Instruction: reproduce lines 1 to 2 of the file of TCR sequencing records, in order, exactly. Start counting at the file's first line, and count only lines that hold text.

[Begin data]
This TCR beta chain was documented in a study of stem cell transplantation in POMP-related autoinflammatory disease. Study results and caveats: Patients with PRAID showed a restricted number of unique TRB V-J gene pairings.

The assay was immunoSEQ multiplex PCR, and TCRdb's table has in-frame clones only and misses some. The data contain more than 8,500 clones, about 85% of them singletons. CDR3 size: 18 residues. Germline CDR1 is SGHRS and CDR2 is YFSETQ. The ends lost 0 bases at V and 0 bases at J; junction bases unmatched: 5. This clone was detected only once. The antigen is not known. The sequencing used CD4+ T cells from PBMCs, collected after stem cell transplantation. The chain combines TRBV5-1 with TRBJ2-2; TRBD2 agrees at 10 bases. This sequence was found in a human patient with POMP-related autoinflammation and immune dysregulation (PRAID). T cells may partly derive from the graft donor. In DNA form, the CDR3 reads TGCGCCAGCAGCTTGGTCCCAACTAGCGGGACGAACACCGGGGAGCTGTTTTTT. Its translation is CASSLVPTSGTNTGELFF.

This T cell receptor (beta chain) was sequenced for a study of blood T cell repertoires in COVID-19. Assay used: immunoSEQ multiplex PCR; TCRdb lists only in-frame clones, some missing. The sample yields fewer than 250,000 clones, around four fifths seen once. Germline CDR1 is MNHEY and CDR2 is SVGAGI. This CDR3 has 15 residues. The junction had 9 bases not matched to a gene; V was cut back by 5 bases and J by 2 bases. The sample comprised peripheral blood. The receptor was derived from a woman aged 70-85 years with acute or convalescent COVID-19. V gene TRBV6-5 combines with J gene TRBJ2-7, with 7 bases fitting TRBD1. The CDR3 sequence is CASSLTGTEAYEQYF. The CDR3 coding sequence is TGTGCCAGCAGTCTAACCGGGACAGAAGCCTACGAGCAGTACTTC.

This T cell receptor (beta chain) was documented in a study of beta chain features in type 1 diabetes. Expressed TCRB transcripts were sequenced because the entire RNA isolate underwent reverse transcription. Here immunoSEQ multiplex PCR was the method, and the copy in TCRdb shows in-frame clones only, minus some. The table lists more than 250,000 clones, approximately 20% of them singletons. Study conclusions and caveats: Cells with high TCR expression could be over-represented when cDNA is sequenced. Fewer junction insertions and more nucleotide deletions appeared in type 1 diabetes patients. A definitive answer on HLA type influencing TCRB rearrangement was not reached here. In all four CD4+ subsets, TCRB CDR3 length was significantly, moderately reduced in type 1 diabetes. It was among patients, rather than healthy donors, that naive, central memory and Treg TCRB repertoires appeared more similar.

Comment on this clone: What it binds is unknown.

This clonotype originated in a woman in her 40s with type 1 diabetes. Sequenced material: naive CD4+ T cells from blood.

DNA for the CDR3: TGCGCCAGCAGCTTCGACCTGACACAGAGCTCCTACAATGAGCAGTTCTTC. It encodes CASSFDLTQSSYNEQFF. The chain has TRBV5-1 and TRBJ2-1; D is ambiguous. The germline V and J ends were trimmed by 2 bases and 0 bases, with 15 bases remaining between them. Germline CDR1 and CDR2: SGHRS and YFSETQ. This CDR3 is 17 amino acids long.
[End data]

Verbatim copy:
This TCR beta chain was documented in a study of stem cell transplantation in POMP-related autoinflammatory disease. Study results and caveats: Patients with PRAID showed a restricted number of unique TRB V-J gene pairings.

The assay was immunoSEQ multiplex PCR, and TCRdb's table has in-frame clones only and misses some. The data contain more than 8,500 clones, about 85% of them singletons. CDR3 size: 18 residues. Germline CDR1 is SGHRS and CDR2 is YFSETQ. The ends lost 0 bases at V and 0 bases at J; junction bases unmatched: 5. This clone was detected only once. The antigen is not known. The sequencing used CD4+ T cells from PBMCs, collected after stem cell transplantation. The chain combines TRBV5-1 with TRBJ2-2; TRBD2 agrees at 10 bases. This sequence was found in a human patient with POMP-related autoinflammation and immune dysregulation (PRAID). T cells may partly derive from the graft donor. In DNA form, the CDR3 reads TGCGCCAGCAGCTTGGTCCCAACTAGCGGGACGAACACCGGGGAGCTGTTTTTT. Its translation is CASSLVPTSGTNTGELFF.